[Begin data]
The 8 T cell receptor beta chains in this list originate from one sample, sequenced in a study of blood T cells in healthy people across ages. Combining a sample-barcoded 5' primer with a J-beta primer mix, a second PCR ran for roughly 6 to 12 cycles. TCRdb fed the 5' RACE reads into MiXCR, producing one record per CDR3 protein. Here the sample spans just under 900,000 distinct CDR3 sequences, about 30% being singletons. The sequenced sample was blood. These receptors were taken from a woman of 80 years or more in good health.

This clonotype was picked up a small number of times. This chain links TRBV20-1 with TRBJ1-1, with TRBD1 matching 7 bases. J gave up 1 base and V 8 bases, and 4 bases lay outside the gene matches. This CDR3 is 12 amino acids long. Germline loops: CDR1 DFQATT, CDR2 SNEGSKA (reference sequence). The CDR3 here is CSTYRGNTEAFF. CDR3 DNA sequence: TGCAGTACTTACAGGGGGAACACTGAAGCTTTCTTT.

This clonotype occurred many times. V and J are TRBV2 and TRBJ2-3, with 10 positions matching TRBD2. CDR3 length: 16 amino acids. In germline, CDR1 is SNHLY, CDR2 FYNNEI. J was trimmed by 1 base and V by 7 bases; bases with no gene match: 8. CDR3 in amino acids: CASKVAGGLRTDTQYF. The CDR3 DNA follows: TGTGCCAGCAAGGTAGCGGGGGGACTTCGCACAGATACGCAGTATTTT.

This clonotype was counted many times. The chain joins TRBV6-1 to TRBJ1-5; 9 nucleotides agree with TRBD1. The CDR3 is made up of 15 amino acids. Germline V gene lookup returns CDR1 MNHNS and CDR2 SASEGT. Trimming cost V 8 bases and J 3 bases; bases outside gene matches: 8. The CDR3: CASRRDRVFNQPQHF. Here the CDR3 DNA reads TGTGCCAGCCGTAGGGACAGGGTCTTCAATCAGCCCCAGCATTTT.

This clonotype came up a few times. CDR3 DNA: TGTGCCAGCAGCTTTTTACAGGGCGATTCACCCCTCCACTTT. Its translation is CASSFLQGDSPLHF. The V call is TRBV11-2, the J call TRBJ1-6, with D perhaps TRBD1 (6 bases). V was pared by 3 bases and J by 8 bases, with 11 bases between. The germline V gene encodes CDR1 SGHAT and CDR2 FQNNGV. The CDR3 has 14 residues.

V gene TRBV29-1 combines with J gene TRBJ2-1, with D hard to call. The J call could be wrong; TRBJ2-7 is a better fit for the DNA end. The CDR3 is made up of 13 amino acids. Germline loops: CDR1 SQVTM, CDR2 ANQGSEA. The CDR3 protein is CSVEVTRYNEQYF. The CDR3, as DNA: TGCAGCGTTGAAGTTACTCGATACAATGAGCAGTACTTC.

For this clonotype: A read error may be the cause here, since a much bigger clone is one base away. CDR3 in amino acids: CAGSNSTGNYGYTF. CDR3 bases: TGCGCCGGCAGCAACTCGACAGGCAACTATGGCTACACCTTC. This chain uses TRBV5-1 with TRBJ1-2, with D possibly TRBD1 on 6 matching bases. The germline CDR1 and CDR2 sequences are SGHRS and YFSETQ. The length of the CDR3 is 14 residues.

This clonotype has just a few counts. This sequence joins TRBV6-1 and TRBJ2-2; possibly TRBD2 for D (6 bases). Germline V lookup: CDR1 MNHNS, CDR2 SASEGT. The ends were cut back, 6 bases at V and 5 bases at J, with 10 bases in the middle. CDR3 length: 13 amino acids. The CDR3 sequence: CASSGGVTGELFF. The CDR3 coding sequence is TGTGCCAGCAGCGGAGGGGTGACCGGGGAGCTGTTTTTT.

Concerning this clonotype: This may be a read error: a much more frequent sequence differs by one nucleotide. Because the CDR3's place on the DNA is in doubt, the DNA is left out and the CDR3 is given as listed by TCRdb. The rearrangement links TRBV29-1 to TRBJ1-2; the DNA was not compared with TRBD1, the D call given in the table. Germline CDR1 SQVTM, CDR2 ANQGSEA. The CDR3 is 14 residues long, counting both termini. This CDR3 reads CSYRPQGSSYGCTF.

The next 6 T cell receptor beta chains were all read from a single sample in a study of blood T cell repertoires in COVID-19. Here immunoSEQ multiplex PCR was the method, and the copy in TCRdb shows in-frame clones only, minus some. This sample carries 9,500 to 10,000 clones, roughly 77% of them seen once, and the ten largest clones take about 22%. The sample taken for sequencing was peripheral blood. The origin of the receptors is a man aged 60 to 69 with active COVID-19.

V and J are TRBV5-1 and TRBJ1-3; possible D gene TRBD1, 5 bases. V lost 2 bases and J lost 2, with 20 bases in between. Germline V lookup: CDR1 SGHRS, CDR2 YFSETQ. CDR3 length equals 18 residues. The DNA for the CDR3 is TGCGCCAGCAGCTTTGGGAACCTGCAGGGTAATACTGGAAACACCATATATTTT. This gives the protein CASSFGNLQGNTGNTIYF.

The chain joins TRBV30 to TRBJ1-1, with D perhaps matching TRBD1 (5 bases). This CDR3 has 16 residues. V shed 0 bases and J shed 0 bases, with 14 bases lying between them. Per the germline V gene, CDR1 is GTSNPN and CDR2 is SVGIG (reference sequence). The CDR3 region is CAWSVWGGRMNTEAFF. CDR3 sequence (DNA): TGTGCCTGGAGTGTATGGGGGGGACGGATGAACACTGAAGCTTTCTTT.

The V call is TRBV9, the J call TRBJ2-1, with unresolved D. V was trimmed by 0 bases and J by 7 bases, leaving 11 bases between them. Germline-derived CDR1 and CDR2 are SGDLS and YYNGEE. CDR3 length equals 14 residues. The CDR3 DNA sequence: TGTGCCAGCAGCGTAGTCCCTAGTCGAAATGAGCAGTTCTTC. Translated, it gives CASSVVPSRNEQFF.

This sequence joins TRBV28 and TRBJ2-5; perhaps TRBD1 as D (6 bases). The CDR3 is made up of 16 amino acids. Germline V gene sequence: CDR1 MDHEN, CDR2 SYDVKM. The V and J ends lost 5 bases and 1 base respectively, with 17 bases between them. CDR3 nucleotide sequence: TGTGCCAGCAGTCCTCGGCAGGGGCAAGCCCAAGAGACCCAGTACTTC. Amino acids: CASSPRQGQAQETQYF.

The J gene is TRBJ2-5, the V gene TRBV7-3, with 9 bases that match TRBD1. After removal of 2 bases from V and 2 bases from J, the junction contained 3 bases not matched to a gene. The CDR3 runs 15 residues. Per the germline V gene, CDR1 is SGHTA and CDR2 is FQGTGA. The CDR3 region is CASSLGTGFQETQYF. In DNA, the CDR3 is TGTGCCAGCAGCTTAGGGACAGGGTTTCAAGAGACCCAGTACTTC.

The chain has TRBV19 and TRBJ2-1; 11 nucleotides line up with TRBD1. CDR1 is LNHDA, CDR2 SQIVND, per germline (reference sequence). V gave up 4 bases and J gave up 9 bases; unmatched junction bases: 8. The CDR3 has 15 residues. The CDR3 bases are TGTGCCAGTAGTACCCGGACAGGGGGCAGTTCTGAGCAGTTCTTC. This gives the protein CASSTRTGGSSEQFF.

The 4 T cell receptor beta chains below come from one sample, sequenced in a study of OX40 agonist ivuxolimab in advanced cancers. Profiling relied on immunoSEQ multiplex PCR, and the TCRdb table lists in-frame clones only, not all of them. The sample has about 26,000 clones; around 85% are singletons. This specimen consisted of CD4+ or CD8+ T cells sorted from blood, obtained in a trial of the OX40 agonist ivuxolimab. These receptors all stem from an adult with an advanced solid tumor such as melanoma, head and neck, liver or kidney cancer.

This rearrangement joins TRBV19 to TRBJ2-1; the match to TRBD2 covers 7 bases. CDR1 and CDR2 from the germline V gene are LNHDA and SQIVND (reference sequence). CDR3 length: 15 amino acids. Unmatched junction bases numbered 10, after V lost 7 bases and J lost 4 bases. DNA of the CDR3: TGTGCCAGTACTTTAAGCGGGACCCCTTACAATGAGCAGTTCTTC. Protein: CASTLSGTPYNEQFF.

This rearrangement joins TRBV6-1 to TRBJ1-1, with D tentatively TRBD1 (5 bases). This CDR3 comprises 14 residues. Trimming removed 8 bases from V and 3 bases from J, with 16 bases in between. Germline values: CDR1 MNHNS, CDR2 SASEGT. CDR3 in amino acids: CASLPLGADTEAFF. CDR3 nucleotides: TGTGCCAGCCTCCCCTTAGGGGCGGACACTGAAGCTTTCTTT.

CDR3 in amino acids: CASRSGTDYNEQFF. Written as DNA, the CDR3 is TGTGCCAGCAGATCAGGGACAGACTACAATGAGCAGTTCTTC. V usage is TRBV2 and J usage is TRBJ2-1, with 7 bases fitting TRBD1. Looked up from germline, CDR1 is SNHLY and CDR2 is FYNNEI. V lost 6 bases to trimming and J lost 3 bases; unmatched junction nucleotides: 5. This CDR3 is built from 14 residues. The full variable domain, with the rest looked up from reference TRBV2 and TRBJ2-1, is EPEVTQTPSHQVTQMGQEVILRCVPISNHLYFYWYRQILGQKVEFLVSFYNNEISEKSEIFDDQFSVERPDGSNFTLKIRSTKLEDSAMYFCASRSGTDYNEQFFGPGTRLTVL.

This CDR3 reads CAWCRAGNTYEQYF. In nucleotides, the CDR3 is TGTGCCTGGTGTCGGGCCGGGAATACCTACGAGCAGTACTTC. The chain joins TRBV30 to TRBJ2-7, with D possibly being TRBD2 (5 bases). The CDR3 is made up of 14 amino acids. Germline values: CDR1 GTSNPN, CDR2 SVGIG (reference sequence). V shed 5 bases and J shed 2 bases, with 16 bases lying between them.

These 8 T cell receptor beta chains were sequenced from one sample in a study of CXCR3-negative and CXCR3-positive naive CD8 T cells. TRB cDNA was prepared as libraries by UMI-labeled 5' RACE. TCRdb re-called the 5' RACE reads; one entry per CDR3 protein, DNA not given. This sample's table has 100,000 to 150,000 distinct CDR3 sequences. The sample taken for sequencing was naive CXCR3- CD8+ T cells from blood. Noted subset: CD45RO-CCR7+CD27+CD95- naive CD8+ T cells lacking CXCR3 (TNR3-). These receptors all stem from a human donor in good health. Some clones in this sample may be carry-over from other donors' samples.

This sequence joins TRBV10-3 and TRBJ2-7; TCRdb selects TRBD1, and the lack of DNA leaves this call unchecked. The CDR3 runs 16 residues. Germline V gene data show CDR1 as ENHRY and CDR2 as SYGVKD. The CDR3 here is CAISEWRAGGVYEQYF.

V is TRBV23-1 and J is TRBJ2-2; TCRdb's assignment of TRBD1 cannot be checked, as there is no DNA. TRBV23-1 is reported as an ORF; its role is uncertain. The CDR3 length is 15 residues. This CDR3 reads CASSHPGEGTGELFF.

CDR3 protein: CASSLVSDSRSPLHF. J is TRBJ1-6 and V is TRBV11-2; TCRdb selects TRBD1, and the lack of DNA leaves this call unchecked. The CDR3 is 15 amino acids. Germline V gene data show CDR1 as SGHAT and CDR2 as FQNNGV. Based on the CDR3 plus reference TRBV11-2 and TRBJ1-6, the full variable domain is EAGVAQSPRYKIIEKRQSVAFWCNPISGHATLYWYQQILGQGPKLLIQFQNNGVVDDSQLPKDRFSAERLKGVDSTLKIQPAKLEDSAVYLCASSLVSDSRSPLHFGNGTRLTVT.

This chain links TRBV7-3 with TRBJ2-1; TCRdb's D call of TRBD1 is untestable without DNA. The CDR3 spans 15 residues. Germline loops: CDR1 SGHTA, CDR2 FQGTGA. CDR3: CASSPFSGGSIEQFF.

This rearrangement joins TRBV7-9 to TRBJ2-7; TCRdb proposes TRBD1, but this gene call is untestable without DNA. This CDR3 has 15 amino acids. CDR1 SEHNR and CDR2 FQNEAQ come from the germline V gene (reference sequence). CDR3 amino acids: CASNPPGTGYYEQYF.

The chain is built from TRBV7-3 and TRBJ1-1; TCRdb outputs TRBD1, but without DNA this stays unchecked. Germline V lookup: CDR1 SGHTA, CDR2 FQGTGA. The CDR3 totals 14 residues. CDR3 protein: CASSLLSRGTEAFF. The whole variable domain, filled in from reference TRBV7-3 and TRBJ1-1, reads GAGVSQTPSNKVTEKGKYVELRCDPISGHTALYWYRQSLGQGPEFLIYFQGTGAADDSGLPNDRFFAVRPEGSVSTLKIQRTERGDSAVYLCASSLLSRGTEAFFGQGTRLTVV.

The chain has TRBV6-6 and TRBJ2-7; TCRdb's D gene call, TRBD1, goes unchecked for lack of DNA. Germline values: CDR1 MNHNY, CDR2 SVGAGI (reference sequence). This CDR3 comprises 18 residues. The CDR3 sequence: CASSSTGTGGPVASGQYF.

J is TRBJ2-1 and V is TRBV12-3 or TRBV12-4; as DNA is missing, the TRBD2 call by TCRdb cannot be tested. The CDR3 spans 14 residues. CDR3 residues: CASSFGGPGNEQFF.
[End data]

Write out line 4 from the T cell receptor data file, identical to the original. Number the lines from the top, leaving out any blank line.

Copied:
This clonotype was counted many times. The chain joins TRBV6-1 to TRBJ1-5; 9 nucleotides agree with TRBD1. The CDR3 is made up of 15 amino acids. Germline V gene lookup returns CDR1 MNHNS and CDR2 SASEGT. Trimming cost V 8 bases and J 3 bases; bases outside gene matches: 8. The CDR3: CASRRDRVFNQPQHF. Here the CDR3 DNA reads TGTGCCAGCCGTAGGGACAGGGTCTTCAATCAGCCCCAGCATTTT.